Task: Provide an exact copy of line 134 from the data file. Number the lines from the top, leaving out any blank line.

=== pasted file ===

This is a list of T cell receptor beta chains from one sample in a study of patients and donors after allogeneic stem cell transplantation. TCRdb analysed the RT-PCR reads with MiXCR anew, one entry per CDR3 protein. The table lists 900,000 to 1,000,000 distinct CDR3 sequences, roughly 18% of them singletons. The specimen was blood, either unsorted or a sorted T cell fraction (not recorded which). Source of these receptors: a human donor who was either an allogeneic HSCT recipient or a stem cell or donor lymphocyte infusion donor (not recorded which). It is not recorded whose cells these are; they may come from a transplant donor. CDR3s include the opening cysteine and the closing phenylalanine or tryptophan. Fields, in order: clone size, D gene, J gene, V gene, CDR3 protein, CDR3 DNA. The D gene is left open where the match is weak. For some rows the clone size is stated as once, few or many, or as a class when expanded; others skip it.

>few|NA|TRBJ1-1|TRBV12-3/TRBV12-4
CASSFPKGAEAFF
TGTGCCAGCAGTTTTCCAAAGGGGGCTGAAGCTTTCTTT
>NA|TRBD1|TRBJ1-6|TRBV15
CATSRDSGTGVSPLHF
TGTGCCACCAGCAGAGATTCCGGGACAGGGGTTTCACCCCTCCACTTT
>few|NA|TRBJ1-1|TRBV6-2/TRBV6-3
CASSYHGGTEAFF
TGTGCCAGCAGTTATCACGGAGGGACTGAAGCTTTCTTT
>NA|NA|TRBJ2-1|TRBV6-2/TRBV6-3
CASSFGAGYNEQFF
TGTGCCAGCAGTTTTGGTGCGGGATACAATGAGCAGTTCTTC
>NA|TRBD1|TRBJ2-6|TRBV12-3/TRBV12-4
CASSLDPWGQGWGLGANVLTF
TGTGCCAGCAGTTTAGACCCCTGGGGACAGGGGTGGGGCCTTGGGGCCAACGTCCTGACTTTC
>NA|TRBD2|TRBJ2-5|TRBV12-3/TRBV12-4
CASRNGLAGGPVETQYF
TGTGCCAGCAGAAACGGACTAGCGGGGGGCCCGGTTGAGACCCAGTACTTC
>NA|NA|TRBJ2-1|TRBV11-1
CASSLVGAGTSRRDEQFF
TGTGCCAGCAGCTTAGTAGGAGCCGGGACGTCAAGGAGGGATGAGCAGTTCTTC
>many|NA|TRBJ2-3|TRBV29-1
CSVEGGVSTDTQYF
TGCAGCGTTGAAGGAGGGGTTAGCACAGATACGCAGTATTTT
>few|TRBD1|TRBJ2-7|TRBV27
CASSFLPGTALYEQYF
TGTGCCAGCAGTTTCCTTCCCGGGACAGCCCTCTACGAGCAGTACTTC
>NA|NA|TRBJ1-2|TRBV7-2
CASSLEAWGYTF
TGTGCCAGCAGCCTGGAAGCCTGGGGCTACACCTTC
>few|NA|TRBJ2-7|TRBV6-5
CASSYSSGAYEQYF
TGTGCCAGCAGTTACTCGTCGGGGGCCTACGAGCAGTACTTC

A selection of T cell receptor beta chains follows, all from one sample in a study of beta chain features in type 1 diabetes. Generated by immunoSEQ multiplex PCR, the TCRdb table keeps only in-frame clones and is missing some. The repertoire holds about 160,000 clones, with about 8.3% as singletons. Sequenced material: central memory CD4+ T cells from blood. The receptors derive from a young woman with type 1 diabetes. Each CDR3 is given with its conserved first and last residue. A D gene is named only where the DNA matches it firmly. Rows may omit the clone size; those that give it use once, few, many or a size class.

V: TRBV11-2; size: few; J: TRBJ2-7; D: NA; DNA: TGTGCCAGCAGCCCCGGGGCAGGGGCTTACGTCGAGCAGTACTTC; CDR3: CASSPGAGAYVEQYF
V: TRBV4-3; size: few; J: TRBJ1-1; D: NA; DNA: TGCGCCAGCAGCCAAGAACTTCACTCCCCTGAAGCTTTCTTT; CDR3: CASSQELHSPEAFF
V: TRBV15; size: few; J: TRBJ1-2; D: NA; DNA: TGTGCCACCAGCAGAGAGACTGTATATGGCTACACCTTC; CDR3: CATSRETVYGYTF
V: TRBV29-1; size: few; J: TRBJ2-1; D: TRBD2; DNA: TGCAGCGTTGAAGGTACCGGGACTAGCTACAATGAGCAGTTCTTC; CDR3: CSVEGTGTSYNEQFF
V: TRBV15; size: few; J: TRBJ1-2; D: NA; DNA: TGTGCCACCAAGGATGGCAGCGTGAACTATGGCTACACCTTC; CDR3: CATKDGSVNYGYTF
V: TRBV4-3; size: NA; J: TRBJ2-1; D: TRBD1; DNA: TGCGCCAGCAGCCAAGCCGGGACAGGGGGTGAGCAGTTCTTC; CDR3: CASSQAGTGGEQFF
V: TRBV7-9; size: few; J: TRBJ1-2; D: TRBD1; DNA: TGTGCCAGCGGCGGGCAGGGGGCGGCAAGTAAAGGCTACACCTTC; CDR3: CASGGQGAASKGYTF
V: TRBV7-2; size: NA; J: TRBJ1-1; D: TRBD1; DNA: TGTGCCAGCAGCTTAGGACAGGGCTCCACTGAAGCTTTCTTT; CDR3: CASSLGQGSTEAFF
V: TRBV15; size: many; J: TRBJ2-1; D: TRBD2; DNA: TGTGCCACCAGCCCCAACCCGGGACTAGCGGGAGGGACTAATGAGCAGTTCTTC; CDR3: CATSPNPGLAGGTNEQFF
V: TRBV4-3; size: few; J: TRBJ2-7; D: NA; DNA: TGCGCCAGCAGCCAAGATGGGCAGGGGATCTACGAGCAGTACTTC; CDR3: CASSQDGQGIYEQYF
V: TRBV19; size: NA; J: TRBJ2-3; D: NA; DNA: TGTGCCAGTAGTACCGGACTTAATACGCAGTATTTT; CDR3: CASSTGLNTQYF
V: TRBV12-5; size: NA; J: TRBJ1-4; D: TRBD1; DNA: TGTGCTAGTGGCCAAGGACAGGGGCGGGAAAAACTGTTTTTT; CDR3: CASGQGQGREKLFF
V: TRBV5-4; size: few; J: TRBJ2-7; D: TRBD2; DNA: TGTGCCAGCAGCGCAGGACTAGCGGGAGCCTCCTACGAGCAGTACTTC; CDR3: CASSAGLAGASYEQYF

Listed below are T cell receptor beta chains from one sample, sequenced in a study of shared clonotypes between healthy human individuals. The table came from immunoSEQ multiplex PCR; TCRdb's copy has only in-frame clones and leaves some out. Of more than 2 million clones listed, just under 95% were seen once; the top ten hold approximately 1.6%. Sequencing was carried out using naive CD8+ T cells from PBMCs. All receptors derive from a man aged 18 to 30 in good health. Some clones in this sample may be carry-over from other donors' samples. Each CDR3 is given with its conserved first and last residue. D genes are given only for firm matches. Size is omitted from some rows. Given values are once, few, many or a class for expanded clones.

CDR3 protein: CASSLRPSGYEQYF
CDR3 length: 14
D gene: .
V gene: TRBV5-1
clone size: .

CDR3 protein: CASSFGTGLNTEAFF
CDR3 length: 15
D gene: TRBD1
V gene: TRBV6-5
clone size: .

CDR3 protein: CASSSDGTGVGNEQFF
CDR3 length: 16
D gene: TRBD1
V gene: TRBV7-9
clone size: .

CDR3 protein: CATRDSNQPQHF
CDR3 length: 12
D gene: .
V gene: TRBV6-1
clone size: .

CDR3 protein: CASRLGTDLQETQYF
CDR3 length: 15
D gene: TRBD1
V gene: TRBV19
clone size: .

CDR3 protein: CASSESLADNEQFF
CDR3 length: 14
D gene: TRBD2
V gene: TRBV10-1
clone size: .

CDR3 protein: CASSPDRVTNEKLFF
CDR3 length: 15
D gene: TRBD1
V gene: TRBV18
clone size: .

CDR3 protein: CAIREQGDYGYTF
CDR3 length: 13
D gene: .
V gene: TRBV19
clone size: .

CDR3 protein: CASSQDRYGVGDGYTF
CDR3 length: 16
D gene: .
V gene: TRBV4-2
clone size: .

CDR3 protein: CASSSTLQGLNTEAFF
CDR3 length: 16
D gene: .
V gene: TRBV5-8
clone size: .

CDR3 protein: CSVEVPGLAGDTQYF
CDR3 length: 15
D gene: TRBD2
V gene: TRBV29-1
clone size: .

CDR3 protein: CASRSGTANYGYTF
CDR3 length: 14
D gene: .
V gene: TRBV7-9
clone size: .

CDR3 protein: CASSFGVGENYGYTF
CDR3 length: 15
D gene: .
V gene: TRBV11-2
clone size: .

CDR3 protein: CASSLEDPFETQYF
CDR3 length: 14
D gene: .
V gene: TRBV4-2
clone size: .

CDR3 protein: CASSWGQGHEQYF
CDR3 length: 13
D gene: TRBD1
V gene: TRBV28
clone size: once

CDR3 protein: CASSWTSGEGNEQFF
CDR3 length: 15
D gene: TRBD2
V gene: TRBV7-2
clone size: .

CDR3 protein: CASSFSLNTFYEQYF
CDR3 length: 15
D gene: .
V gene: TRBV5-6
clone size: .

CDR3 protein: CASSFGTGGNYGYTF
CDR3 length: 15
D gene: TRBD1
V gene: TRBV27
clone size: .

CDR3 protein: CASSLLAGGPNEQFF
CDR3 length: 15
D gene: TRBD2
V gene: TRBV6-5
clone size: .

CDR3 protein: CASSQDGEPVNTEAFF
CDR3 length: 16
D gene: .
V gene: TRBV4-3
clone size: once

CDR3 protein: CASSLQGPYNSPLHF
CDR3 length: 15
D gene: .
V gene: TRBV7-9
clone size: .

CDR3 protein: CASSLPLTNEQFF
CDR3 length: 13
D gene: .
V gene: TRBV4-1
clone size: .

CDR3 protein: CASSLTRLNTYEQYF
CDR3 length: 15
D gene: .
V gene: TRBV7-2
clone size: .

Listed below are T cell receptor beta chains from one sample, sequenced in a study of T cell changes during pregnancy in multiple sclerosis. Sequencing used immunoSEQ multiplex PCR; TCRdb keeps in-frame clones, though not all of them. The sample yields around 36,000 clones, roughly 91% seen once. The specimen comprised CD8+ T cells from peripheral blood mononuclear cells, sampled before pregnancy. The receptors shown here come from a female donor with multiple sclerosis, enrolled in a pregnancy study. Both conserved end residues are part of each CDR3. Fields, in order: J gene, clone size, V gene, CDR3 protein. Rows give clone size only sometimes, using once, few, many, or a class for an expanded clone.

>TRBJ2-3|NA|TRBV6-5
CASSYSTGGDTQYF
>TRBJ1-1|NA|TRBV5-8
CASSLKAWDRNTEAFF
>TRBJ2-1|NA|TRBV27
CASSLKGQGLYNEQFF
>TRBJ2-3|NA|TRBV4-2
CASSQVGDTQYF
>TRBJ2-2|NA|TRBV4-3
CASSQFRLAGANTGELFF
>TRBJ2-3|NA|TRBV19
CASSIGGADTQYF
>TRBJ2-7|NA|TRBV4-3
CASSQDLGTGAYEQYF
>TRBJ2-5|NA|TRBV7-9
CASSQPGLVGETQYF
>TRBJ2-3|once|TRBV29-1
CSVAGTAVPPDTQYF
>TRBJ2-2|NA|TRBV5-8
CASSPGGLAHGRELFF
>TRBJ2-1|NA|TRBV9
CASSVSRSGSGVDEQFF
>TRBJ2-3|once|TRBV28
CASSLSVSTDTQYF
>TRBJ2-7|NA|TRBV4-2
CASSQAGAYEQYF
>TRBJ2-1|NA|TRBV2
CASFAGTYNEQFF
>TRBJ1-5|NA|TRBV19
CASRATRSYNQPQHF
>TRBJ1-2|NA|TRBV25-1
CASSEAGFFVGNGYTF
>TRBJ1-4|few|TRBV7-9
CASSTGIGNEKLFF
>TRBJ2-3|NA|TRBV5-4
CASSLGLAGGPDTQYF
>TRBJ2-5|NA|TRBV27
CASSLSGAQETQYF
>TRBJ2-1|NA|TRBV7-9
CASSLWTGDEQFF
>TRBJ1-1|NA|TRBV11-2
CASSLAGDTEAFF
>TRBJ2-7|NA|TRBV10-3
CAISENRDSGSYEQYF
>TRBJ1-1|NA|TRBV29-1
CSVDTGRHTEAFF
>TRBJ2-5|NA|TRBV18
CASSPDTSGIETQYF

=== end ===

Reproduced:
clone size: .